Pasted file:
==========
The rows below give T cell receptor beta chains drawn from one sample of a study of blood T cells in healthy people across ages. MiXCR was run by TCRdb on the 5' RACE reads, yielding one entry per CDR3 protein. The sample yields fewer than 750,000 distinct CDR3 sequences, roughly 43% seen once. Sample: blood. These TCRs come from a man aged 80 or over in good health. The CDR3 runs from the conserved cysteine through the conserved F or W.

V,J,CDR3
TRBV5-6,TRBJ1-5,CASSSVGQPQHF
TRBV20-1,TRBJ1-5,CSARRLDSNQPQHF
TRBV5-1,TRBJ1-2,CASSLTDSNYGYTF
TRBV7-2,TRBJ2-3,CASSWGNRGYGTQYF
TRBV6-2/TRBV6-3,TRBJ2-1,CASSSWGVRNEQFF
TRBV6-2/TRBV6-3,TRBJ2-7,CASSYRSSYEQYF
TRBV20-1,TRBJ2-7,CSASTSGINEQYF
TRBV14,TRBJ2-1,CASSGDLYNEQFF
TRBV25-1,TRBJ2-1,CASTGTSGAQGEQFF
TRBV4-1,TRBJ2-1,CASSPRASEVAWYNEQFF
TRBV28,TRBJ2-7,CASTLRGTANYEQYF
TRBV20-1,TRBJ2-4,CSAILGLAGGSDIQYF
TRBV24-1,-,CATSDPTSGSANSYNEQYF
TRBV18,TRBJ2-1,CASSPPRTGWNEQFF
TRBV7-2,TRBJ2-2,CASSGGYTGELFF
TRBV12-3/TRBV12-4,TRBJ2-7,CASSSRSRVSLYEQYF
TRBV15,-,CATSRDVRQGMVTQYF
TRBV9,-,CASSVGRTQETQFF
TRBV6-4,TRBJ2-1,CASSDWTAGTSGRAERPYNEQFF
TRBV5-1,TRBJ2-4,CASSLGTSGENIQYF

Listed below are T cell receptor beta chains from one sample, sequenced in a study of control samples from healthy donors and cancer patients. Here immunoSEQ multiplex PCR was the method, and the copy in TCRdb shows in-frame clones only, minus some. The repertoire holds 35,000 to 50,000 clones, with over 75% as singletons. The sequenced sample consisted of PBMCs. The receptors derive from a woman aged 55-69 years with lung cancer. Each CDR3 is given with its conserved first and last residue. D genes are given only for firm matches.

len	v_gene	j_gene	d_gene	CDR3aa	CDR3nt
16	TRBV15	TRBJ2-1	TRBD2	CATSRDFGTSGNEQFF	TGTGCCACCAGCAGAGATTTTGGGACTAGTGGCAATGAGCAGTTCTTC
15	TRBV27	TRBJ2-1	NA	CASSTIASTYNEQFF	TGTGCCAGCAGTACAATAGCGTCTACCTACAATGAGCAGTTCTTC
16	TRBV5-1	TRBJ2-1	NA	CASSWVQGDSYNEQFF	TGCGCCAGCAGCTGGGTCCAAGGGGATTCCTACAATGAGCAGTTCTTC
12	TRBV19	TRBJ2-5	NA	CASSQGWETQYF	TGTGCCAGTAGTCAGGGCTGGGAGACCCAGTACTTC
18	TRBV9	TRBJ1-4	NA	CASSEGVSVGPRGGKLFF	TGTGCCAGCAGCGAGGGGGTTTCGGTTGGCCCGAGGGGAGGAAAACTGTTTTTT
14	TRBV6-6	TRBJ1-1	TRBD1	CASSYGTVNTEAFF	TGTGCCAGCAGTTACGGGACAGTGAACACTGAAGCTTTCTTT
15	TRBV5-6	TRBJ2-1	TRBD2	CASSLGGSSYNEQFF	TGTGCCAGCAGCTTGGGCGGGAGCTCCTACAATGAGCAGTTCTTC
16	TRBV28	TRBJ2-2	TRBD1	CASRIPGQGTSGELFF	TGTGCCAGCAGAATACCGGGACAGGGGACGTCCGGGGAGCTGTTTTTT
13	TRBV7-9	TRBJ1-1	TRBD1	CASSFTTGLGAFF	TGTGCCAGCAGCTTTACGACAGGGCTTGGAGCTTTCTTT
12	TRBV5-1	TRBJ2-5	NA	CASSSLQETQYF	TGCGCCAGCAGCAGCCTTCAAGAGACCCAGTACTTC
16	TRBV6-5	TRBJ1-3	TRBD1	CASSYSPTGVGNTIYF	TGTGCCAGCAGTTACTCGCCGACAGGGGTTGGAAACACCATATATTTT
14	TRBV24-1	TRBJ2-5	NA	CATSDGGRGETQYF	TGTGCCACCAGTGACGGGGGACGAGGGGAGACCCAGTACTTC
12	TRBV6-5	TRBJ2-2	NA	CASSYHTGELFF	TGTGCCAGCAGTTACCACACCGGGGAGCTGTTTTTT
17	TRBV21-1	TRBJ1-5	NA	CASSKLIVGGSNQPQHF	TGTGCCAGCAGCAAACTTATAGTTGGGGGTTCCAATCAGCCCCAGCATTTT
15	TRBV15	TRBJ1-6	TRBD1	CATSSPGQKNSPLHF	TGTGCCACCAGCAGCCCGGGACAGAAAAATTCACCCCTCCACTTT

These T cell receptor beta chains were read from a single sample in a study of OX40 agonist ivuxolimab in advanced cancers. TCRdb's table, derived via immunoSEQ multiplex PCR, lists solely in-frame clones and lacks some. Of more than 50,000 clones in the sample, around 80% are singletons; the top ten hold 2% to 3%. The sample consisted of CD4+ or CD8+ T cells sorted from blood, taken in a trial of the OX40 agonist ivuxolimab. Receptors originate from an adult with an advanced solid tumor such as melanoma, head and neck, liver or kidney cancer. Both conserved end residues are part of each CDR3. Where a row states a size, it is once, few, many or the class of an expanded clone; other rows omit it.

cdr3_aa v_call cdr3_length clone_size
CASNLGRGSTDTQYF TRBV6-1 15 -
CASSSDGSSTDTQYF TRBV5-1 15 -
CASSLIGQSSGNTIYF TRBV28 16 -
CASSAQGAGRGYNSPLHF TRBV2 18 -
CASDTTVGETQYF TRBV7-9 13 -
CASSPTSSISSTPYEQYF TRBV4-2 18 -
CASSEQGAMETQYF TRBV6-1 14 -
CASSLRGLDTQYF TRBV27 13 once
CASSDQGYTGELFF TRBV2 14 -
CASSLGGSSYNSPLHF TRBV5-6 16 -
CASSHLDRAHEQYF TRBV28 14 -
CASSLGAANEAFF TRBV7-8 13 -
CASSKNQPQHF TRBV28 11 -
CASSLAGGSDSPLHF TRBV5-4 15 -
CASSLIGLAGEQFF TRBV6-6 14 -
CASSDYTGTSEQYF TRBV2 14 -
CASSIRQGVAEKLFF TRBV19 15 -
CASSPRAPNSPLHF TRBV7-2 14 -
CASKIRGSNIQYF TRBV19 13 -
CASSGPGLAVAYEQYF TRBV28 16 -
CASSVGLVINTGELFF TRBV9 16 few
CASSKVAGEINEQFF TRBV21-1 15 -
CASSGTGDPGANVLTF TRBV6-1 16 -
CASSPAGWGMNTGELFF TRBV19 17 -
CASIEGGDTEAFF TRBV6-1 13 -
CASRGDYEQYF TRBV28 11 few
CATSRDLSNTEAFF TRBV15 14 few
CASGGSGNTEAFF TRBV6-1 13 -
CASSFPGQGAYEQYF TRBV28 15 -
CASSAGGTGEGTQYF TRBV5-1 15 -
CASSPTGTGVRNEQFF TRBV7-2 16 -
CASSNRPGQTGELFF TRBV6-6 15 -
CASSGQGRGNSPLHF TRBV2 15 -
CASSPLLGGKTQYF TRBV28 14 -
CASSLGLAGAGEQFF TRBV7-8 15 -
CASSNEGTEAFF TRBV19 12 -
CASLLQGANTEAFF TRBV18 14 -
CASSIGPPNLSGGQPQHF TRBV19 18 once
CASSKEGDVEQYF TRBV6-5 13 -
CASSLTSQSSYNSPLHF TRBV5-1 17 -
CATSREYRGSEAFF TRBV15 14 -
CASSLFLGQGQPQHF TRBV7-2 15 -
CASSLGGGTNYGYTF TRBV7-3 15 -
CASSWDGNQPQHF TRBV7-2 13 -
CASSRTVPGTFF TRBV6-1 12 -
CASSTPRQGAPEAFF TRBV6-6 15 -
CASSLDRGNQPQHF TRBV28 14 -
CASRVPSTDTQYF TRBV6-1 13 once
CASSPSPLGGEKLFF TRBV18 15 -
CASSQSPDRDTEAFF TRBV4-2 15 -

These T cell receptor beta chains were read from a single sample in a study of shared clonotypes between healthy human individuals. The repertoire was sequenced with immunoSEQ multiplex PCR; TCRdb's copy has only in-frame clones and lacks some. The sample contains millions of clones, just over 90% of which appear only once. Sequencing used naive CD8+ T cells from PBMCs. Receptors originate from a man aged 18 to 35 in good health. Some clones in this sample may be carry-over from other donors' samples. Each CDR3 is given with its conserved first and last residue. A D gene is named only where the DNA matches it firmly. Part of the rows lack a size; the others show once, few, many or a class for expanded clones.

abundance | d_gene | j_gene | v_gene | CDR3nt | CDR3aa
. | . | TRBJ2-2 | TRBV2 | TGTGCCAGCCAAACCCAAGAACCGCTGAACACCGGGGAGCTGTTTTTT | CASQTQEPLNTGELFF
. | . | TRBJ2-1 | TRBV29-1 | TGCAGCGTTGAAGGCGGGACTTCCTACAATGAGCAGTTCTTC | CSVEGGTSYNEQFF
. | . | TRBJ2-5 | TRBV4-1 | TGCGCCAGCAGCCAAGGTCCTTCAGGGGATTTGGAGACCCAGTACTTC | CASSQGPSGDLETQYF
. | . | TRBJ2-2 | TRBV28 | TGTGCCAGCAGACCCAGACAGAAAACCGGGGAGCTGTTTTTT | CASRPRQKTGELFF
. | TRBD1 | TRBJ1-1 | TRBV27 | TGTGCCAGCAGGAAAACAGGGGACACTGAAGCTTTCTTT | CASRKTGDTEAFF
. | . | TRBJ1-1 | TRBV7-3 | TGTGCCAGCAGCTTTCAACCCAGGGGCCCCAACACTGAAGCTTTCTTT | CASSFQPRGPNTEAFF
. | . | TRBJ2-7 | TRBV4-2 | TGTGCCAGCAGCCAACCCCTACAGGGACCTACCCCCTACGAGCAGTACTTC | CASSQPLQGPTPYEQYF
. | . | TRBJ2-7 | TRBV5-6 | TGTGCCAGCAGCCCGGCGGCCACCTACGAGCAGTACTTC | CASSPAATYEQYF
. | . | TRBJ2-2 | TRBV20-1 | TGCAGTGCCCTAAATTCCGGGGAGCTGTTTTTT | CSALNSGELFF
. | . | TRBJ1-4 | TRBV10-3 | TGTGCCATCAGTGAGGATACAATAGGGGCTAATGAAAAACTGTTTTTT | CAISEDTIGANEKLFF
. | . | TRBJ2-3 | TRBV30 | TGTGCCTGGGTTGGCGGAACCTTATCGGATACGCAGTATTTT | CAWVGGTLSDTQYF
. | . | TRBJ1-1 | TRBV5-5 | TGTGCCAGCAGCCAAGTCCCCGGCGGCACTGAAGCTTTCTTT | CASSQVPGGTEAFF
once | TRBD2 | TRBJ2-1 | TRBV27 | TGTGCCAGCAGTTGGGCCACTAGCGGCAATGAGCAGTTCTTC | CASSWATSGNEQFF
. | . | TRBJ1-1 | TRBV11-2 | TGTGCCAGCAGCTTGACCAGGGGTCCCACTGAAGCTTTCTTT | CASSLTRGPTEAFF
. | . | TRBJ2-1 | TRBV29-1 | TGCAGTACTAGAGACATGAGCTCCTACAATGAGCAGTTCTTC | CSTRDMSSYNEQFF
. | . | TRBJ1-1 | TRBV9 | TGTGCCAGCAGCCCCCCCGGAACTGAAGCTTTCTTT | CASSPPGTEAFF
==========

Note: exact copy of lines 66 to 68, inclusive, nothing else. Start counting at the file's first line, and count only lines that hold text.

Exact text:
CASIEGGDTEAFF TRBV6-1 13 -
CASRGDYEQYF TRBV28 11 few
CATSRDLSNTEAFF TRBV15 14 few